Today I helped my uncle with his new business and killed the downtime reading local newspapers. The big buzz in the Daily News (and I imagine others) is that Philadelphia officials are meeting with the folks from the US Olympic Committee about a bid for the 2016 Games. I've heard speculation about this for a while, but its the first real steps I've seen. I think its great. Philadelphia has been getting a lot of good buzz in recent years, for example National Geographic named us the "Next Great City" last year. We've also been hosting a lot of events: 2000 Republican National Convention, two X-Games, and Live 8. Plus we got a ton of sport facilities when you combine all the professional stadiums and college venues. The best part of the DN's feature is a map of potential venues. Anyway, I'm excited to hear this is no longer just speculation and hope – somebody is actually seriously considering this.
Remember when saying “Wayne Brady makes Bryant Gumbel look like Malcolm X” was a joke. These days there’s been a big firestorm about the comments Gumbel made on his Real Sports program on HBO.
“Count me among those who don’t like ’em and won’t watch ’em. Try not to be incredulous when someone attempts to link these Games to those of the ancient Greeks who never heard of skating or skiing. Try not to laugh when someone says these are the world’s greatest athletes, despite a paucity of blacks that makes the Winter Games look like a GOP convention.”
He also went after some other easy targets like figure skating and judged sports. But the big news was that Gumbel pulled the “race card”. Well he’s absolutely right. And even if you don’t think its a race thing, you have to admit that the Winter Olympics are not for all socio-economic groups. Being a winter athlete requires more than just natural ability, it also requires the resources or support to pay for the training.
The nature of winter sports requiring things like ice or snow makes it more difficult for anyone to pick the sports up and practice regularly. Skiing and snowboarding require a lot of equipment and lift passes. Hockey is also a prohibitively expensive sport for kids to get into with equipment and ice time. Figure skating – damn, you must be rich – because you have to pay for ice time, private coaches, as well as things like costumes and music. I would love to see the upfront required to put Sasha Cohen on the podium. Sure it will payout in the end and the USOC tries to support all athletes regardless of their income levels. Still I am doubtful about how many of our Winter Olympic heroes work at McDonald’s or Home Depot to support their training. And its not surprising that there are fewer developing countries represented in the Winter Games than the Summer ones. Winter Games are elitist sports, period.
And how about the Olympics coverage NBC has treated us to thus far. I have probably watched the prime time coverage at least 1/2 of the days its been on. And all I can remember seeing is figure skating and snowboarding, with 5 minute spurts of speed skating or skiing. Note that figure skating and snowboarding are both judged sports – with little credibility in my mind. Figure skaters are judged for cuteness as much as their talent. And snowboarding is given to the most brainless American teenager who is willing to skip the X Games.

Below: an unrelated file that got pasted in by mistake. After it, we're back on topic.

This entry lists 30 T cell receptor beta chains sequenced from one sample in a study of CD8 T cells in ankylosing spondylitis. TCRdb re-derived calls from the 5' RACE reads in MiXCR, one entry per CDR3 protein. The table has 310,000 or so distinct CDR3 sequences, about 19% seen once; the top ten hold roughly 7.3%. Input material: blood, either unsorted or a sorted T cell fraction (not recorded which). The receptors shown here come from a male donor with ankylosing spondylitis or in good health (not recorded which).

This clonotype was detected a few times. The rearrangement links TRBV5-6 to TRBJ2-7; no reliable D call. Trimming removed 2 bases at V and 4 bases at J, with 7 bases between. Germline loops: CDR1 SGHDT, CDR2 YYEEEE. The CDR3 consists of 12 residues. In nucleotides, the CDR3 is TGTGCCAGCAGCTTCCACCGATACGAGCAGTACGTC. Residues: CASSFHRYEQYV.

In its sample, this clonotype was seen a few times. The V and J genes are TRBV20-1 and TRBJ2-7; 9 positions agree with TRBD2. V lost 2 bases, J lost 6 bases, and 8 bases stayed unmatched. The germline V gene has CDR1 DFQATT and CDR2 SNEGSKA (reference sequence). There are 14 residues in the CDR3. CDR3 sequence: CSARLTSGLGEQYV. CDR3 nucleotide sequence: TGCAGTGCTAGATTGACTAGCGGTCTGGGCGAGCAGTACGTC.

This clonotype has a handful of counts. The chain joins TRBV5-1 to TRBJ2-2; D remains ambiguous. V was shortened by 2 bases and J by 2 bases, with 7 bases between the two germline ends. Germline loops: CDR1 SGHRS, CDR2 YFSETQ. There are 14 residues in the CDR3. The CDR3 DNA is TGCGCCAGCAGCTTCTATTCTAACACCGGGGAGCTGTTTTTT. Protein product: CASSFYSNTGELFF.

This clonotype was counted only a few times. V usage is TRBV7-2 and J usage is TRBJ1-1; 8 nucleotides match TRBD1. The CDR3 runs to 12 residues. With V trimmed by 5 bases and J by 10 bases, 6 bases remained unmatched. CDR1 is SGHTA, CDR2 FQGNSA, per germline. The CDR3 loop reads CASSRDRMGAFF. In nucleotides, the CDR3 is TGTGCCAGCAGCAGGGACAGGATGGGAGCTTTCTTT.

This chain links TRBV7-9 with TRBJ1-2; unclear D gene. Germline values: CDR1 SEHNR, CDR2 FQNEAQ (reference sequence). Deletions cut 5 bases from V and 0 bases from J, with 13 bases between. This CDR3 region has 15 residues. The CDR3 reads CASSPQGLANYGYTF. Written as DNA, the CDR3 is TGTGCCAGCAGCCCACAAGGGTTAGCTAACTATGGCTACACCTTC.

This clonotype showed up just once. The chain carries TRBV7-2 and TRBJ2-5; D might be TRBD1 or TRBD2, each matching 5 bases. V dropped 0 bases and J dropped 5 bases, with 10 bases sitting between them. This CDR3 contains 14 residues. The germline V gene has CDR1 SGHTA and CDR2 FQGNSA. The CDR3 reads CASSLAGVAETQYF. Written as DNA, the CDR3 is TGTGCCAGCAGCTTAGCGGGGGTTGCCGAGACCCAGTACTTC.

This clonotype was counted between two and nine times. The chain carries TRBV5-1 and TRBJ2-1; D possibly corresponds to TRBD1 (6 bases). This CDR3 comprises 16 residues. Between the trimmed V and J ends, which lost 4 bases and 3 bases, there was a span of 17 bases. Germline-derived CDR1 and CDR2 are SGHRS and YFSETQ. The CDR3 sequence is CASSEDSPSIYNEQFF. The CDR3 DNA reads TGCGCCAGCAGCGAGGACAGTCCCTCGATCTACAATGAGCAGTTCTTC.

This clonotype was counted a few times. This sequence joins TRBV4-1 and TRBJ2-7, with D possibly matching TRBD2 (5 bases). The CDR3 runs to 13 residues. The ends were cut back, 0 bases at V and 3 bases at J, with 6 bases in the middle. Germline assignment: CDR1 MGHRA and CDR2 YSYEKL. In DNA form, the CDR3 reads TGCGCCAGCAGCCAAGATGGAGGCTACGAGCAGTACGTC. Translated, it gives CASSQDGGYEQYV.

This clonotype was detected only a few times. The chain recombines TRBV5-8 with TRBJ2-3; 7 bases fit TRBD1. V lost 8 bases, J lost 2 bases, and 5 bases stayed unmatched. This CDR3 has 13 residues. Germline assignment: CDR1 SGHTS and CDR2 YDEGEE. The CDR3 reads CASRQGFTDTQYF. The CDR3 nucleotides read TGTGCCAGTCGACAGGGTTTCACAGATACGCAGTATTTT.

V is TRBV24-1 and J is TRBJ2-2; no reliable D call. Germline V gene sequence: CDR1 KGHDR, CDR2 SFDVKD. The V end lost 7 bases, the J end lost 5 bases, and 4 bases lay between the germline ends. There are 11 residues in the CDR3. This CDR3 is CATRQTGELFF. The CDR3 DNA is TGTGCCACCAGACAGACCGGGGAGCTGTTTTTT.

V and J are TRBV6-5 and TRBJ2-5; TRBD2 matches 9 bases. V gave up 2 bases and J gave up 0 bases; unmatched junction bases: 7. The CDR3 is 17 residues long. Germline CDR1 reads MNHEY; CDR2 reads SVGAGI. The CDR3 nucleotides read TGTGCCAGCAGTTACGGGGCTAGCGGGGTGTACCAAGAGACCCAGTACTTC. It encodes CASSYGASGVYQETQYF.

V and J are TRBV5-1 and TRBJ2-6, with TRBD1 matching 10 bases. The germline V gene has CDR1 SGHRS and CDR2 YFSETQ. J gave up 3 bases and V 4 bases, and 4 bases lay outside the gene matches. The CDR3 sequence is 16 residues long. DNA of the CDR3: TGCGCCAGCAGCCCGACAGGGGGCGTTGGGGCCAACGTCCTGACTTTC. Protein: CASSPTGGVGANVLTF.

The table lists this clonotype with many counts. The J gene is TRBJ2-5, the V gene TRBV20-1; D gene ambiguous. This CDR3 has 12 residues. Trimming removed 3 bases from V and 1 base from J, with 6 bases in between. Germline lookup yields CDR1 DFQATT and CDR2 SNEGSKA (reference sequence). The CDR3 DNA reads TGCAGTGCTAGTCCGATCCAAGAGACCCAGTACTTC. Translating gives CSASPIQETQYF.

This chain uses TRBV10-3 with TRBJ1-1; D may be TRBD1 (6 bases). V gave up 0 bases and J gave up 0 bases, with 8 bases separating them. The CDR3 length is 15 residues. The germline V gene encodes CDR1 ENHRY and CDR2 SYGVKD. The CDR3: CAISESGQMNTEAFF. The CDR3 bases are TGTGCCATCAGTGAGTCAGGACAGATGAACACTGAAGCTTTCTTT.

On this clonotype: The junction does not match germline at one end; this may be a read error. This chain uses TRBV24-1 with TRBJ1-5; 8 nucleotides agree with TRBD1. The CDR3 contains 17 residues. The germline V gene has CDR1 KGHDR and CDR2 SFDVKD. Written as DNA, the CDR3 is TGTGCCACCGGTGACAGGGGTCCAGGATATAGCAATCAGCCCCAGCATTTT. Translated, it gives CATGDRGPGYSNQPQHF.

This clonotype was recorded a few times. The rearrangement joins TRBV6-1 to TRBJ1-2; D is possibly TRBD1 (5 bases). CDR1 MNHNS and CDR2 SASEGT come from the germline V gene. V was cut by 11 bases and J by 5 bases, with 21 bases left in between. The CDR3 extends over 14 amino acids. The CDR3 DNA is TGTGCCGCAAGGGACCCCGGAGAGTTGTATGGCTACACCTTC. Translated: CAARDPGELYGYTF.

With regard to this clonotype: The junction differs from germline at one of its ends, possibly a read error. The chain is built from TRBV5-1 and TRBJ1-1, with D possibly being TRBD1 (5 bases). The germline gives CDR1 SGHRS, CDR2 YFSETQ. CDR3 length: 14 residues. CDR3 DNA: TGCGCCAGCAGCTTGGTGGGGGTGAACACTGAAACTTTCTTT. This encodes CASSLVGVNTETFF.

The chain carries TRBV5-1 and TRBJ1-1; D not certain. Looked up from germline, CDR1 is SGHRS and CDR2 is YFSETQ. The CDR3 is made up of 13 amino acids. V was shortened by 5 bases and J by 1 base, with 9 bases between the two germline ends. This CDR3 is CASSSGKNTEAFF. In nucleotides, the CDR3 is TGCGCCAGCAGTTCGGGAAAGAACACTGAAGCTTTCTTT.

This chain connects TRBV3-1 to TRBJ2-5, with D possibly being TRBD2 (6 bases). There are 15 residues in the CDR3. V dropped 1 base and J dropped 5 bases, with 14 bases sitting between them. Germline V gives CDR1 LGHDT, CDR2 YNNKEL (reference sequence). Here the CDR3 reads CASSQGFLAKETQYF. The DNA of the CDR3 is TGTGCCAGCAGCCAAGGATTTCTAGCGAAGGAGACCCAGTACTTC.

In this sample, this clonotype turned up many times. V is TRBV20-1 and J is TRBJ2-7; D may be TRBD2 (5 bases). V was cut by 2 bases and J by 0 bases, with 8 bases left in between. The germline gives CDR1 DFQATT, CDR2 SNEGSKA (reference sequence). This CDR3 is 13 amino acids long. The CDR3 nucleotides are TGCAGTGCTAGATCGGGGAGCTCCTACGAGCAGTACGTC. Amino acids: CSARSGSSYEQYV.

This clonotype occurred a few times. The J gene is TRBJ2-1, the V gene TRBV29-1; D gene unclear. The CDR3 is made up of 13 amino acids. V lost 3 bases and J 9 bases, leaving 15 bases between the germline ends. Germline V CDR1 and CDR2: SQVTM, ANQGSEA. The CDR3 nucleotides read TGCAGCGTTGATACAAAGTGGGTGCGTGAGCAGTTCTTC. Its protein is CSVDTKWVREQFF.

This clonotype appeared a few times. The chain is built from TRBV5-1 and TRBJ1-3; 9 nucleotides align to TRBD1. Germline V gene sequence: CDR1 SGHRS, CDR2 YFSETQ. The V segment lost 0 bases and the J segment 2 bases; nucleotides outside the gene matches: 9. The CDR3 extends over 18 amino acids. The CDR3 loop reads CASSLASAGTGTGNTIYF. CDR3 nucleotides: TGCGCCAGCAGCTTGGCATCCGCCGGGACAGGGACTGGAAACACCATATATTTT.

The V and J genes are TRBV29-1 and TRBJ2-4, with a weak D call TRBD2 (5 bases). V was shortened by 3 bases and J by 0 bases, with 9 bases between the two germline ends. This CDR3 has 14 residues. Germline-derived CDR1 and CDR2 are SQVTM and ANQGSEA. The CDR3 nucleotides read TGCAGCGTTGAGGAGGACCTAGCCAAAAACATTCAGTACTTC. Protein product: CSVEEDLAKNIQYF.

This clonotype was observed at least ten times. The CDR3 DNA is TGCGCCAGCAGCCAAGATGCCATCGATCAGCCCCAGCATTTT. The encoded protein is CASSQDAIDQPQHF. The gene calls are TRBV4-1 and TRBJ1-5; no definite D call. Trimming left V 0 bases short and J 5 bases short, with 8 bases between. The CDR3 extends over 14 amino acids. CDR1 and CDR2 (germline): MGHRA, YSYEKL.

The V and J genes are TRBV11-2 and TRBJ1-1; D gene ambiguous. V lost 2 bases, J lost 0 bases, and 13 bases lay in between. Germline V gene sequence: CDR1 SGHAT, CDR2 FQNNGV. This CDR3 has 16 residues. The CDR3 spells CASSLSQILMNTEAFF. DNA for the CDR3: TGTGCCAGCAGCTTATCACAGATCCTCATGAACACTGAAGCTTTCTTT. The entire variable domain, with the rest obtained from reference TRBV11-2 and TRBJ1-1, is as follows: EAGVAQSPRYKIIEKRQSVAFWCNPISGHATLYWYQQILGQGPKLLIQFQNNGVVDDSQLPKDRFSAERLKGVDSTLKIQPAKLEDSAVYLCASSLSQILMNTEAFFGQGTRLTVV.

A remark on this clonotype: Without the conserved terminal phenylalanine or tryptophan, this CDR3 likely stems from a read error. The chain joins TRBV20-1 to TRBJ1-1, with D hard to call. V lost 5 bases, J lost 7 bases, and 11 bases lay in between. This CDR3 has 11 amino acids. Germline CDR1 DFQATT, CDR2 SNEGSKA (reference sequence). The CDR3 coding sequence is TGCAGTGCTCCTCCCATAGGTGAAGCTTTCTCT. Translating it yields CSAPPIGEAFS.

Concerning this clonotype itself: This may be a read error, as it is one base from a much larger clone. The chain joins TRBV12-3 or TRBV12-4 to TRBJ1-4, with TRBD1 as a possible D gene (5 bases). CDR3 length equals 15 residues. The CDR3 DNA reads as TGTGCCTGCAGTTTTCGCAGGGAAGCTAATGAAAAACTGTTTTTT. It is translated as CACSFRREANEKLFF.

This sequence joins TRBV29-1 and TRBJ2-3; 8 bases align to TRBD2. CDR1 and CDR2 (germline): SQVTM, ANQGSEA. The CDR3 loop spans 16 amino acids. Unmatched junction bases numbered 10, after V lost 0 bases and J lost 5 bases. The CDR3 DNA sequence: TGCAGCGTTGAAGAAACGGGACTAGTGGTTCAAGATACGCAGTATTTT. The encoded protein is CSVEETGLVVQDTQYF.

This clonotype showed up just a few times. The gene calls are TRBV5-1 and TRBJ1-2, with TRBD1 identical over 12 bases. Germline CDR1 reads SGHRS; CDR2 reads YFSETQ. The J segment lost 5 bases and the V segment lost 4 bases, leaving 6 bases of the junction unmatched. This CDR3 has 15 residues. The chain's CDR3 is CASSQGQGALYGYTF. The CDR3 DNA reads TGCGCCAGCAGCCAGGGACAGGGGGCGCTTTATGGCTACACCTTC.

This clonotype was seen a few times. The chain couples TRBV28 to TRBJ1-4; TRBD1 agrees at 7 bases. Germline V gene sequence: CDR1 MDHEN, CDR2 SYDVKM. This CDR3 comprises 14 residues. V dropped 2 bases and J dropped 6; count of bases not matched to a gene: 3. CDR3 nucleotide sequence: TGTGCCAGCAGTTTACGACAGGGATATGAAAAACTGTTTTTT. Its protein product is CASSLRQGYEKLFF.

The most satisfying thing about this Olympics games has been Bode Miller’s failure to win at anything this games – despite the media attention. In fact nearly all the athletes featured in any pre-Games previews have blown it. It’s at least reassuring to know NBC can’t script these things – even the French judge couldn’t have made Cohen fall twice during last night’s long program. Anyway, this Winter Olympics has served as a lesson for me. The Winter Olympics is not a moment of global cooperation, but more a self-congratulatory pat on the back for the world’s elite.
Update: Patrick has made some good comments, so be sure to check them out. He’s right that the problem with the Olympics isn’t really racial. I do think that they are more of an elitist event though and not as accessible as other sports. Hopefully we’ll see this change in the years to come.
Tonight I was really struck by a story on ESPN.com about America speed skater Joey Cheek. He won a gold medal this week for winning the 500m race, but he his honored in this article for his pledge to donate his $25,000 prize to refugees in Darfur. He even put his sponsors on the spot, calling on them to double or beat his pledge. This isn’t just a guy trying to draw attention to himself through a goodwill gesture. Cheek comes from a family of volunteers; he himself works with the Special Olympics.
The writer points out the fact that Cheek is largely overshadowed in these Games by name brands like Apollo Ono, Bode Miller, and Michelle Kwan. They all get big paychecks from sponsors, but all have yet to win in Torino. NBC has spent hours following Shawn White, an awkward snowboarder who hoped his gold medal would help him get “babes”. And yet I doubt Cheek’s race will get only a couple minutes worth of TV coverage tonight. I am not calling into question the talent or character of these other athletes, but I agree with ESPN’s Eric Adelson that Joey Cheek is the type of athlete I would like to see more of. It’s refreshing to see selflessness in the Olympics, a competition that celebrates individual accomplishment.
Update: I found out that Cheek actually donated his money to a charity that helps promote sports in third world countries, still a good cause. Cheek also got to carry the flag into the closing ceremonies and emerged as one of the few good stories of the Games.